It’s hard to believe that I would actually link to a Jane Hamsher article at the Huffington Post without reveling in its stupidity but this article is quite good, well researched, and doesn’t pull any biased punches. When Obama is pissing off the far left, things are baaaad.
Here we got the tale of Jonathan Gruber, a MIT genius or something, who was paid close to 400 thousand dollars to do an analysis of ObamaCare….and the White House used that analysis to sell the bill without disclosing the relationship:
The White House is placing a giant collective bet on Gruber’s “assumptions” to justify key portions of the Senate bill such as the “Cadillac tax,” which they allowed people to believe was independent verification. Now that we know that Gruber’s work was not that of an independent analyst but rather work performed as a contractor to the White House and paid for by taxpayers, and economists like Larry Mishel are raising serious questions about its validity, it should be made publicly available so others can judge its merits.
Gruber began negotiating a sole-source contract with the Department of Health and Human Services in February of 2009, for which he was ultimately paid $392,600. The contract called for Gruber to use his statistical model for evaluating alternatives “derived from the President’s health reform proposal.” It was not a research grant, but rather a consulting contract to advise the White House Office of Health Reform, headed by Obama’s health care czar Nancy-Ann DeParle, to “develop proposals” for health care reform.
How did the feedback loop work? Well, take Gruber’s appearance before the Senate HELP Committee on November 2, 2009, for which he used his microsimulation model to make calculations about small business insurance coverage. On the same day, Gruber released an analysis of the House health care bill, which he sent to Ezra Klein of the Washington Post. Ezra published an excerpt.
White House blogger Jesse Lee then promoted both Gruber’s Senate testimony and Ezra Klein’s article on the White House blog. “We thought it would all be a little more open and transparent if we went ahead and published what our focus will be for the day” he said, pointing to Gruber’s “objective analysis.” The “transparent” part apparently stopped when everyone got to Gruber’s contractual relationship to the White House, which nobody in the three-hit triangle bothered to disclose.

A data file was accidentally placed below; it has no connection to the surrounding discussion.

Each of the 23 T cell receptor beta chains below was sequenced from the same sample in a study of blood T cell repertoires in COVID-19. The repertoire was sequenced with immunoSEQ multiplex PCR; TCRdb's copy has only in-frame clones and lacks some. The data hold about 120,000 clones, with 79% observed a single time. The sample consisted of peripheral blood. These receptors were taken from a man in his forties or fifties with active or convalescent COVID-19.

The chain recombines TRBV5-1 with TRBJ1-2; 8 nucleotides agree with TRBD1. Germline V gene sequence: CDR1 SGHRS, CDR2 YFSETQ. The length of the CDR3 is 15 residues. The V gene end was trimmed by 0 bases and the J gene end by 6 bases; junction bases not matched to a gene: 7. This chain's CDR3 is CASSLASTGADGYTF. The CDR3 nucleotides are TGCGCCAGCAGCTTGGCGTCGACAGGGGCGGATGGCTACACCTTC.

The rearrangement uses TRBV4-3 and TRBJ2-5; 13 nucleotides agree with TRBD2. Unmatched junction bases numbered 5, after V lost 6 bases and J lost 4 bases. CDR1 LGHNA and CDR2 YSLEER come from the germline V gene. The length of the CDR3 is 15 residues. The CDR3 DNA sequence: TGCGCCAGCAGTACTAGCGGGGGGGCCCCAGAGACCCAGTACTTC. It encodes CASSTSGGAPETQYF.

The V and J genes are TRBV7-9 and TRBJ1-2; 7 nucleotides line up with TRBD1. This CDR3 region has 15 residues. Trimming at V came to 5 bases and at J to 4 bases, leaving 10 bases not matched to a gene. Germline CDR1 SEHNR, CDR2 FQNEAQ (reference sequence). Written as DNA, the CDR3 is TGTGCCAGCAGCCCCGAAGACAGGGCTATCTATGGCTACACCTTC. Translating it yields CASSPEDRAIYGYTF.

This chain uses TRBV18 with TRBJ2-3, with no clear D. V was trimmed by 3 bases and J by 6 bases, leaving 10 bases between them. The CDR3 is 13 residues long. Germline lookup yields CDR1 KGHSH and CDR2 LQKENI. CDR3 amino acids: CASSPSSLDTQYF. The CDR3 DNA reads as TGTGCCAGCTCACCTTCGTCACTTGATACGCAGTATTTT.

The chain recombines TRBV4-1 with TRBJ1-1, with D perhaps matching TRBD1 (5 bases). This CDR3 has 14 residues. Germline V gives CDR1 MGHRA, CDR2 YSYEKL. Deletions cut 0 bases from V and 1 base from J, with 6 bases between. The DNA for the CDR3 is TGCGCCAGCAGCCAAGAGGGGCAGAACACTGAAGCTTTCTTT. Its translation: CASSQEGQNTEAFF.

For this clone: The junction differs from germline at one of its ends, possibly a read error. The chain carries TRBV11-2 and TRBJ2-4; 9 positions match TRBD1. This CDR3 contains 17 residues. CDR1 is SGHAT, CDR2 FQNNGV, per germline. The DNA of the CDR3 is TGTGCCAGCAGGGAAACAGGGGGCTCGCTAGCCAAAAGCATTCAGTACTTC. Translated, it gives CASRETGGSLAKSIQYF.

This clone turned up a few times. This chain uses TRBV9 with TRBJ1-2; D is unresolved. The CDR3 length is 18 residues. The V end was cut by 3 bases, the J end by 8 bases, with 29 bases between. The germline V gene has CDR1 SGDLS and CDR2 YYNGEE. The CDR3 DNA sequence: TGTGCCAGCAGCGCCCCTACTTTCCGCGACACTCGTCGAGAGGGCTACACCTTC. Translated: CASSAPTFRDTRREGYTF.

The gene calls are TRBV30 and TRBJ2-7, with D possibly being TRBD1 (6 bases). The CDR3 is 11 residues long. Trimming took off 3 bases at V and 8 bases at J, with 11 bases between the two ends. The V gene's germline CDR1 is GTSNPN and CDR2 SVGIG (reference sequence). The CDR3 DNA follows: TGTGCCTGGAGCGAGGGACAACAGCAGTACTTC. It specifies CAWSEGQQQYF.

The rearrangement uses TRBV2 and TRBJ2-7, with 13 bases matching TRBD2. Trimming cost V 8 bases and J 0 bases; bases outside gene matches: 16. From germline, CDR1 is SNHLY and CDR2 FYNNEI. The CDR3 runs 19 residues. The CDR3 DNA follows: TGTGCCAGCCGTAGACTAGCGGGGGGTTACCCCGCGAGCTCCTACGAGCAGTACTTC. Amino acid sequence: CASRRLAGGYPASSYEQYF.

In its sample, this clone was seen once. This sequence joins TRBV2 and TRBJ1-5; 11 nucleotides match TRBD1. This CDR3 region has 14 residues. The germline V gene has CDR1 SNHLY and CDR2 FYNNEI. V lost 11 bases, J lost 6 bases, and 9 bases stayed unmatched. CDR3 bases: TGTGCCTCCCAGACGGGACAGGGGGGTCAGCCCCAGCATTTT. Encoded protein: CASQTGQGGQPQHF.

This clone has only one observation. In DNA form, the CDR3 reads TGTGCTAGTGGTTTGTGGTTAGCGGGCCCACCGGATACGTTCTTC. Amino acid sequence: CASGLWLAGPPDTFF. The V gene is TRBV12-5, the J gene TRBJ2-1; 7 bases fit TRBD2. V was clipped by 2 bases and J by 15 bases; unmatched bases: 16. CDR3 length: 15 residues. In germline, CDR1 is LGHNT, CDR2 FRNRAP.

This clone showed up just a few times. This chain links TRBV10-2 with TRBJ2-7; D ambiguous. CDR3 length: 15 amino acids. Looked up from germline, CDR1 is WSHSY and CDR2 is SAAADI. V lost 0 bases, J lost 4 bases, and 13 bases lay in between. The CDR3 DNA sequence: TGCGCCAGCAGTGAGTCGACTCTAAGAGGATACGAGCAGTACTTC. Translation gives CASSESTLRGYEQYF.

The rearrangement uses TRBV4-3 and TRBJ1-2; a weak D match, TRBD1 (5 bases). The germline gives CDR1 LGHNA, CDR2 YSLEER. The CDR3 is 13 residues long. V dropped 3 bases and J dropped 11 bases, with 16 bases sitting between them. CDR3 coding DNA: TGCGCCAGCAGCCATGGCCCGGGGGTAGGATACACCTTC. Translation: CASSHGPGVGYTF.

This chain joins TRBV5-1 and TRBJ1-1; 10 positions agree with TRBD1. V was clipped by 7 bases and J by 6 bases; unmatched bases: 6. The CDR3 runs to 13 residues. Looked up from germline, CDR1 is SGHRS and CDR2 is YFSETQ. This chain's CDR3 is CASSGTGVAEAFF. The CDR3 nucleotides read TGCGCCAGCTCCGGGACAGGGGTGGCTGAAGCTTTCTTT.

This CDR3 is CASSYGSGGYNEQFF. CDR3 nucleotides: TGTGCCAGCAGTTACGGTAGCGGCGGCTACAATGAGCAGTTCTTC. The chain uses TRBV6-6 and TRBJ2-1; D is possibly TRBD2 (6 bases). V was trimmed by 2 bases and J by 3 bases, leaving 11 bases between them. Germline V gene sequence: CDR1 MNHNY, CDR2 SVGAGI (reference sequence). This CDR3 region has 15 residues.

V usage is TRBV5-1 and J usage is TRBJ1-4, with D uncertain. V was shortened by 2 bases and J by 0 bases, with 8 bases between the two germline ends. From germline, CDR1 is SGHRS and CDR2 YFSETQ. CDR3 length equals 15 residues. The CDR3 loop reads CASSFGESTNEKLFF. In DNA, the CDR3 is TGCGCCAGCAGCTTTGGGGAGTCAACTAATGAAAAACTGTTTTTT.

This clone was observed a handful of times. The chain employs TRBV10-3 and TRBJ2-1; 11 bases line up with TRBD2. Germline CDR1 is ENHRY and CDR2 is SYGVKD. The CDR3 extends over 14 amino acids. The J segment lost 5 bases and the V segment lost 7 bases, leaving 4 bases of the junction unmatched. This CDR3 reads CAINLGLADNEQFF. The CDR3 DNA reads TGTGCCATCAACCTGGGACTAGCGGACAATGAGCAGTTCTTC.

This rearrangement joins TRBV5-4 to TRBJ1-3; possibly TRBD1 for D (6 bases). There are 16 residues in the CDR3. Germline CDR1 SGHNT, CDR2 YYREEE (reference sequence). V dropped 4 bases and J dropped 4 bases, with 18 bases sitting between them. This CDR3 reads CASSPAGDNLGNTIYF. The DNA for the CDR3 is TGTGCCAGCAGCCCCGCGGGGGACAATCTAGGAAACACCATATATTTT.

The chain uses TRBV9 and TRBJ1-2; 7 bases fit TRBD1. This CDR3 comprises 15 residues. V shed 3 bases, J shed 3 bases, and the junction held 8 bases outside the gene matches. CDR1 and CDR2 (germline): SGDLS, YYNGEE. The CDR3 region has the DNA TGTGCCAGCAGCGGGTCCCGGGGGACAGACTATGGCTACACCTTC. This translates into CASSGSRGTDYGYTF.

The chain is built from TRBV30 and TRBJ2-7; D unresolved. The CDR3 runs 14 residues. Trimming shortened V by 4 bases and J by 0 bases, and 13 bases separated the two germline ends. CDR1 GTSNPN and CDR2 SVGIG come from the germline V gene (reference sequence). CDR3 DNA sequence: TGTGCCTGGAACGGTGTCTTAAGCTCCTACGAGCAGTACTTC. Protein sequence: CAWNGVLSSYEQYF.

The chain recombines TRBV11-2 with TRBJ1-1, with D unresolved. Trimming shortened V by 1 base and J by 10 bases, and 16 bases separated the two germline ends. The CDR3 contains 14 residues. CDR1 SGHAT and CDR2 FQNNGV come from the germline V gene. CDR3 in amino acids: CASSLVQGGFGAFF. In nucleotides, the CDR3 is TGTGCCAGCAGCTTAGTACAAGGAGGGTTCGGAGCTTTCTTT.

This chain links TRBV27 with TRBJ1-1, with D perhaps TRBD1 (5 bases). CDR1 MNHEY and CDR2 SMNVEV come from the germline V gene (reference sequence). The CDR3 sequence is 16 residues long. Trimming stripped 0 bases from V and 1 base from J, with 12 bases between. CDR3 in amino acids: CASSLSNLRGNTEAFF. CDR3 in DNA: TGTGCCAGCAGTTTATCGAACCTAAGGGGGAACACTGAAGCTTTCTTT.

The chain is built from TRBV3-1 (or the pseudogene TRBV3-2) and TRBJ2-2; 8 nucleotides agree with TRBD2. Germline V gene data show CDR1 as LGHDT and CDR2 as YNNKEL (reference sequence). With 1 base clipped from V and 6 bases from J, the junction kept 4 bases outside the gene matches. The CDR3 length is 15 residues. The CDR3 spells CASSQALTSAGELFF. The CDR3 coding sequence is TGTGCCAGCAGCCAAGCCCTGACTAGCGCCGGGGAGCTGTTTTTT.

But that was child’s play compared to the effort that went into selling Gruber’s analysis of the bill unveiled by the Senate on Wednesday, November 18. Two days later on Friday November 20, Gruber published a paper entitled “Impacts of the Senate High Cost Insurance Excise Tax on Wages: Updated,” claiming that the excise tax would result in wage hikes of $234 billion from 2013 through 2019.
And it was off to the races.
The next day on the 21st, Ron Brownstein wrote in the Atlantic about Gruber’s effusive praise for the cost-cutting measures in the bill: “Everything is in here….I can’t think of anything I’d do that they are not doing in the bill. You couldn’t have done better than they are doing,” says Gruber.
On Monday the 23rd, the DNC was sending the Brownstein column around in its entirety…one of 71 emails they would send touting Gruber’s work. It was also included in OFA’s Monday Morning News Clips on BarackObama.com.
On Tuesday the 24th, OFA had another post touting the Brownstein article and citing Gruber as a “self-proclaimed skeptic on this stuff. The DNC sent that around, too. Mike Allen wrote that Obama had made the Brownstein article “mandatory reading” in the West Wing. TPM had the scoop that Rahm Emanuel told senior staffers “not to come back to the next day’s meeting if they hadn’t read the article.”
David Brooks of the New York Times was not convinced that the Senate bill would be deficit neutral, so Peter Orszag pointed him to the Brownstein’s “insightful article on health care costs” on the White House OMB blog that same day. It’s hard to believe Orszag didn’t know about Gruber’s contract — a search of the White House visitor logs indicates he met with Gruber on March 26, the day after his HHS contract was first awarded.
Paul Krugman cited Gruber’s glowing analysis in the Brownstein article — “this is the best effort anyone has made” — as one of the reasons he supported the Senate bill, noting that “the health care economists I respect are seriously impressed by the cost-control measures.” Rahm Emanuel subsequently cited Krugman and Brownstein to Jonathan Weisman of the Wall Street Journal as evidence of a “progressive backlash against the progressive backlash” to dismiss liberal criticism of the bill. Jeff Bingaman mentioned the Krugman piece on the floor of the Senate, and entered it into the Congressional Record.
It gets better. Much of the media offered up Grubers analysis as proof that ObamaCare was the epitome of awesomeness. Harry Reid, Nancy Pelosi, Kathleen Sebelius, and John Kerry used the analysis to sell the POS also.
Hamsher ends with this:
What was Gruber’s role in crafting the Senate bill? Nobody will say. Is he in effect grading his own work when he praises the bill? We don’t know. What we do know is that the White House engaged an expert who was quite likely to reach the conclusions he reached, because he’d been making similar claims for years. And they worked hard to promote his work as independent validation of their plan, when in fact he was an integral part of it.
And compares the recent calls for the release of AIG emails and internal documents by some politicians to this situation.
…now that it is known that Jonathan Gruber was a White House consultant, the assumptions that have been used by the White House to estimate the impact of the health care bill for decades to come should be made publicly available.
My head’s spinning….what planet are we on? Wait a minute; the MSM is ignoring the story as usual….now I know we are still on planet earth.